It started out as a normal Friday my junior year of high school. The dreaded sound of my 4:30am alarm woke me just enough to roll out of bed, walk down the stairs, grab a Pop-Tart and drive to practice. The only other cars on the street were those of my teammates all going to the same place: the pool.

The clock hit 5am and we took the plunge into the icy cold water, mindlessly completing the practice still half-asleep. Everything about the morning was normal. After practice my teammates and I all walked into the bagel place were they know us all by name, as we are always their first costumers on Monday and Friday mornings.

I looked forward to going to school that day. I knew classes would be shortened due to the fact that we had a school-wide assembly to listen to a speaker. Little did I know that this speaker would force me to realize things about myself I was not ready to accept.

The school day started out with prayer over the loud speaker, just like every other day at my Catholic high school in Charlotte, N.C. Once morning announcements were made everyone made their way down to the gym. As I entered I saw a small, innocent-looking nun standing there with a huge sign that read, "Family Roles In the Catholic Church." My first thought: "Well, it's better than sitting in class."

My mind wandered in and out of the assembly as I found it hard to pay attention to what she is saying, still tired from my early alarm. When I started listening to what she was actually saying, it made my stomach cruel.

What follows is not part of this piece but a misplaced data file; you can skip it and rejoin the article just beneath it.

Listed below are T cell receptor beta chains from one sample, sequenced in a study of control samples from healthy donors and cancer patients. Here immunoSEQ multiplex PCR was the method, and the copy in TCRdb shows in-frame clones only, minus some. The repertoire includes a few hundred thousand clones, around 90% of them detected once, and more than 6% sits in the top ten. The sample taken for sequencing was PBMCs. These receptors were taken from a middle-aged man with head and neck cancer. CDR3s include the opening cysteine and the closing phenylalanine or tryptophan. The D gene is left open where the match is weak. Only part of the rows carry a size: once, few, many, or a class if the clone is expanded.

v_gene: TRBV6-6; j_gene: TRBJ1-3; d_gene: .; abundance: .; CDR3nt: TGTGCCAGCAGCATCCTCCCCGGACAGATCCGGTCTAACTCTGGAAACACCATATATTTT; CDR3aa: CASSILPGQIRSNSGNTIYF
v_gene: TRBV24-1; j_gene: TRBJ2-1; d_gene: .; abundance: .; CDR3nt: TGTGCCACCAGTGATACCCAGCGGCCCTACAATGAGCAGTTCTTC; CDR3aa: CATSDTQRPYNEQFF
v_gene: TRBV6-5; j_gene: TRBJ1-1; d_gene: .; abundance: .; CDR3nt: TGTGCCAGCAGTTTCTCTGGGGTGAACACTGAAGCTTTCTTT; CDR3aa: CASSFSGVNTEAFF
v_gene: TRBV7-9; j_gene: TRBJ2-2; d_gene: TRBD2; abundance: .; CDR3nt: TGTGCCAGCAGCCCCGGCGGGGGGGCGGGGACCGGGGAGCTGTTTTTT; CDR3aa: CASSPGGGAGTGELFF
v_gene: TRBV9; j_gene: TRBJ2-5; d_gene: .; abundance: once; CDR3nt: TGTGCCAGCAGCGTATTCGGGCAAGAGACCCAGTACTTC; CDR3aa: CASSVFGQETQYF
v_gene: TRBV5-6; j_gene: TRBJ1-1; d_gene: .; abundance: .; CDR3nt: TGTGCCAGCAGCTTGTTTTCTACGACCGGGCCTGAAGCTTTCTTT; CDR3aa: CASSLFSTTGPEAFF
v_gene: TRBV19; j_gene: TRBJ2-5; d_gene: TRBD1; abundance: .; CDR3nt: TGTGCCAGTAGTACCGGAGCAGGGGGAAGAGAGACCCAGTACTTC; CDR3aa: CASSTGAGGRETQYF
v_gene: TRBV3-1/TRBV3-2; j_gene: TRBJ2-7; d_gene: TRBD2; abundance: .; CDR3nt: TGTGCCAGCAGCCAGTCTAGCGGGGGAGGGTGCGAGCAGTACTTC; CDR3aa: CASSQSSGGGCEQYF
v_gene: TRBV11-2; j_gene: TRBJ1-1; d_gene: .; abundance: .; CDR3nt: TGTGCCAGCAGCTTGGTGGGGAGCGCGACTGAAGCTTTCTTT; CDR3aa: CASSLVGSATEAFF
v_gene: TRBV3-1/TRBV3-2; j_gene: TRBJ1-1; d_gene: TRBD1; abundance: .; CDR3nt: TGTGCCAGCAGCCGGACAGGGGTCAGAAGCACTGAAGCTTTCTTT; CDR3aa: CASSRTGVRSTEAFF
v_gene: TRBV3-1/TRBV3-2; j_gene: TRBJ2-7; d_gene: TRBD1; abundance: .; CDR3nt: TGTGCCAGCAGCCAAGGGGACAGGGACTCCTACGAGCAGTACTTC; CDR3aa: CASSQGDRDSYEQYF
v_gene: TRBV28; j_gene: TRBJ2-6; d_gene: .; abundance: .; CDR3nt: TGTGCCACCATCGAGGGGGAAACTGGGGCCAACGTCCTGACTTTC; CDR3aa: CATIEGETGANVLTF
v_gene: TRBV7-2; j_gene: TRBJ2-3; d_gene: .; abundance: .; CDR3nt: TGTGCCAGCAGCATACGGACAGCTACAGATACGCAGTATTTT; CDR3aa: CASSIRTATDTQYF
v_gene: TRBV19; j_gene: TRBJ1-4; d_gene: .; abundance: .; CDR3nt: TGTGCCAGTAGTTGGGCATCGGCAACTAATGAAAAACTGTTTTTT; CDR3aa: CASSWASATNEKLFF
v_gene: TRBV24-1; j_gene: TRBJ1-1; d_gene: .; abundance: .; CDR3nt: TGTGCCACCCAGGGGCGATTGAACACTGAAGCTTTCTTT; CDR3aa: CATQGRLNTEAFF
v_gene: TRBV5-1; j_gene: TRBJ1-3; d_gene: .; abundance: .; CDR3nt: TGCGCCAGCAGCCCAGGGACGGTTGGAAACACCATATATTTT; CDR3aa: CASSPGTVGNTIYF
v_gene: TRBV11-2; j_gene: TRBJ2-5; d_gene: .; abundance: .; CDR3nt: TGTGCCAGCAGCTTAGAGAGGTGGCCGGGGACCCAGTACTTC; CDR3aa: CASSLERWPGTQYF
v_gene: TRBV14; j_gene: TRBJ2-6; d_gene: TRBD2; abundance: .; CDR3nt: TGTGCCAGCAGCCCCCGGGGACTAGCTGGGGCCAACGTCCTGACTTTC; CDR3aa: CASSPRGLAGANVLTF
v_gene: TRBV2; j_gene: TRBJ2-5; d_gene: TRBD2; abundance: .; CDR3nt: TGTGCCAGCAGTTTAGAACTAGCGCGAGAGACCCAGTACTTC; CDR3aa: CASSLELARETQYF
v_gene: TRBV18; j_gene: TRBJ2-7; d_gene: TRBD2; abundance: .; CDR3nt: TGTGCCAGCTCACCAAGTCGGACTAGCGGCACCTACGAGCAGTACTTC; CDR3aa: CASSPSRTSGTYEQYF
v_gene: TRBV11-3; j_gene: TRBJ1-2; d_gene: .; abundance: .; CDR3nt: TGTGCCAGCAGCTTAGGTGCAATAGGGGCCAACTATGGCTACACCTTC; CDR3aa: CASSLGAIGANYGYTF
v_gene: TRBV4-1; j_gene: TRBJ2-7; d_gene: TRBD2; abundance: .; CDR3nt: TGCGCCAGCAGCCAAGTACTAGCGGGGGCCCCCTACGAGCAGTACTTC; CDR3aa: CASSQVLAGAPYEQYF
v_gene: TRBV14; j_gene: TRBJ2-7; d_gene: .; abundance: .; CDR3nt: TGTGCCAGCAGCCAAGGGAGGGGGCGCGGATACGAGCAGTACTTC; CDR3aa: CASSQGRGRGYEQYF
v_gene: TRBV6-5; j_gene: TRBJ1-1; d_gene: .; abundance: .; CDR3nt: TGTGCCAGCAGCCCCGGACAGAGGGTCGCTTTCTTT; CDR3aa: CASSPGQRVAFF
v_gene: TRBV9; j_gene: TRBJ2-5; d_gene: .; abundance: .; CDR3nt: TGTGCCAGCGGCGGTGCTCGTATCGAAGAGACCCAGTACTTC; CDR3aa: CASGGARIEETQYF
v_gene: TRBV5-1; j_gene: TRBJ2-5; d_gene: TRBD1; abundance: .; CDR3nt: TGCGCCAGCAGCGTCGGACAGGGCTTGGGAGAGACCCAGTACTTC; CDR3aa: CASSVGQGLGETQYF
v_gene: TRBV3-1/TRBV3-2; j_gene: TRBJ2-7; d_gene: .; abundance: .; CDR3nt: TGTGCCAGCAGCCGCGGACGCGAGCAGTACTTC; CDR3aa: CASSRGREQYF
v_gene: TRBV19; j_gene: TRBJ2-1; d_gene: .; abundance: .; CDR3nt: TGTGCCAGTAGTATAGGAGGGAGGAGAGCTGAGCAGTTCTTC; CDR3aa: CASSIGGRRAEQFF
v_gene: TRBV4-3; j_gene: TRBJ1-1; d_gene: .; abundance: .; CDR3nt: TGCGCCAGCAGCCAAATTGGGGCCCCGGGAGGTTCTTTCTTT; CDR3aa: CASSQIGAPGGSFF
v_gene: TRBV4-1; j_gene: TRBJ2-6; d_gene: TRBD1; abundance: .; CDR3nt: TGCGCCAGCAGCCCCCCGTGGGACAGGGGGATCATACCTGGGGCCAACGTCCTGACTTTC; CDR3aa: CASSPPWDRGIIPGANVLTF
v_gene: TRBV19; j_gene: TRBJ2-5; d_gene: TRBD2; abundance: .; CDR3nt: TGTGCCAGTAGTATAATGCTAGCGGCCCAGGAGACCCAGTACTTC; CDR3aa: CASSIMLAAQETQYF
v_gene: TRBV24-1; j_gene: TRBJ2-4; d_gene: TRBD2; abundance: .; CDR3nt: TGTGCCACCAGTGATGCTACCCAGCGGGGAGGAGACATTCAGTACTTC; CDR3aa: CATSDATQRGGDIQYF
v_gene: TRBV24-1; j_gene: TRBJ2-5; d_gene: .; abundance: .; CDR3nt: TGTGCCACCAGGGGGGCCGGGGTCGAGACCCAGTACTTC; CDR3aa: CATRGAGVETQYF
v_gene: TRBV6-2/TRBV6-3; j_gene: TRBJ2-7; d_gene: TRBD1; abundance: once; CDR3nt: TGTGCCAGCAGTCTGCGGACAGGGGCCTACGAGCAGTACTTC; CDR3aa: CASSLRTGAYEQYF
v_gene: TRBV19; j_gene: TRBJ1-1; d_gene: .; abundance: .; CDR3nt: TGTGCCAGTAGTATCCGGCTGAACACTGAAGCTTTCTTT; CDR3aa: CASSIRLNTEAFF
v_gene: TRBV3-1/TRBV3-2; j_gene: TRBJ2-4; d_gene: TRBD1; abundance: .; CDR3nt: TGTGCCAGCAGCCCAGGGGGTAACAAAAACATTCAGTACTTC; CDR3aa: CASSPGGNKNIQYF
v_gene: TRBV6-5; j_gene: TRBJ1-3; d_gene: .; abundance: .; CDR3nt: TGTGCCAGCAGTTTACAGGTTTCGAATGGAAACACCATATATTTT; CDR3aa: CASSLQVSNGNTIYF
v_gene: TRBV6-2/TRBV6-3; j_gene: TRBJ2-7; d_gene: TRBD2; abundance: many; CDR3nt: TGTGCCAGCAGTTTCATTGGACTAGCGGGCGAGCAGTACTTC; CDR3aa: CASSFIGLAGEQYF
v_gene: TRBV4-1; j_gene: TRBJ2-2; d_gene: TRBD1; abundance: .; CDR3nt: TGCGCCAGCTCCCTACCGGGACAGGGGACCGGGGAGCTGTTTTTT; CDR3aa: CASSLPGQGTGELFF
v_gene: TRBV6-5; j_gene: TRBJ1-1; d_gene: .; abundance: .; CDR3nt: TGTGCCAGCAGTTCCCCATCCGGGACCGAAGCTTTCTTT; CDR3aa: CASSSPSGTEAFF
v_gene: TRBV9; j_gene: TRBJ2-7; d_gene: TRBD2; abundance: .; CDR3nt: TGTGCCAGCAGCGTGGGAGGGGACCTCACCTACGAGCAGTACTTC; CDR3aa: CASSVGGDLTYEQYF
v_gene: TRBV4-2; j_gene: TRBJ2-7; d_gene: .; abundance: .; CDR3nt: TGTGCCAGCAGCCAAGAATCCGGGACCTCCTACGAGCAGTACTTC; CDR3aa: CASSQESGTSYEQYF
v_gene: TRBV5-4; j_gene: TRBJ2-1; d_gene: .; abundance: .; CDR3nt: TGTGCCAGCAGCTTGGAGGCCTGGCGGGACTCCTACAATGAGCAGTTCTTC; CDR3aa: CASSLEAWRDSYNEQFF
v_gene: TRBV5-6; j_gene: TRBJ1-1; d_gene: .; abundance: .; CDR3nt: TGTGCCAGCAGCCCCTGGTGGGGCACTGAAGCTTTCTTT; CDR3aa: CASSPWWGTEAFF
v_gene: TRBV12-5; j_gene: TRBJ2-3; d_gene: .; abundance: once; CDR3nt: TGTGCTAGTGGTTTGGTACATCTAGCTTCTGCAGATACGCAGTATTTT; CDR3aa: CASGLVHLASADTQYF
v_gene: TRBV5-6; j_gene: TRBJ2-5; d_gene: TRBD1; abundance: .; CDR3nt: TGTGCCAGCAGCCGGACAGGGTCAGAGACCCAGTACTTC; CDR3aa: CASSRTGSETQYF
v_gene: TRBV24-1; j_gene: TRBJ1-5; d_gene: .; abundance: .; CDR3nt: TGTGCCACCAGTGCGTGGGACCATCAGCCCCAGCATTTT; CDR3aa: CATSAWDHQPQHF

Being gay was completely a choice, she said, and no one was born that way. You have decided to be a victim of your parents' abandonment and that is the reason you have made the conscious decision to be gay.

I felt as if the walls of the gym were closing in on me. I hoped no one noticed the look of complete defeat on my face. I sat there thinking to myself, "Have my parents abandoned me? Could I be gay?"

Yes. Yes, I could. It was in that moment, sitting in that assembly listening to that speaker, that I realized my own truth. I quietly got up from my seat, not to draw any attention, and walked out of the gym. I felt a rush of emotions hit me as if the gym was suffocating me.

I erupted in tears. What made me cry that day I still don't know. Maybe it was the fact that I believed what this woman was saying, or maybe it could have been the fear that I had after finally realizing that I am gay.

One of my best friends on the swim team was thankfully just walking into the gym as I stood there in tears. She grabbed me told me everything was OK. She reassured me that what this woman was trying to tell the student body was not true.

I never made it back into the gym. I went along with the rest of the school day hoping no one asked me any questions or noticed what had just taken place. The last bell at 2:30 could not come fast enough.

I somehow made it to practice, not wanting my sudden breakdown to get in the way of swimming. Seeing I was obviously shaken up, my coach pulled me aside. I didn't get one word out before breaking down yet again. He told me I can take the day off. I did.

The last thing I wanted to do was tell my parents what happened that day. I didn't attempt to do my homework and went straight to bed.

I had finally lost the battle against my emotions. In that moment, after years of fighting, they all rushed to the surface. The days that followed were some of the toughest days of my life. I still was not ready to accept being gay, but I was on the journey to get there.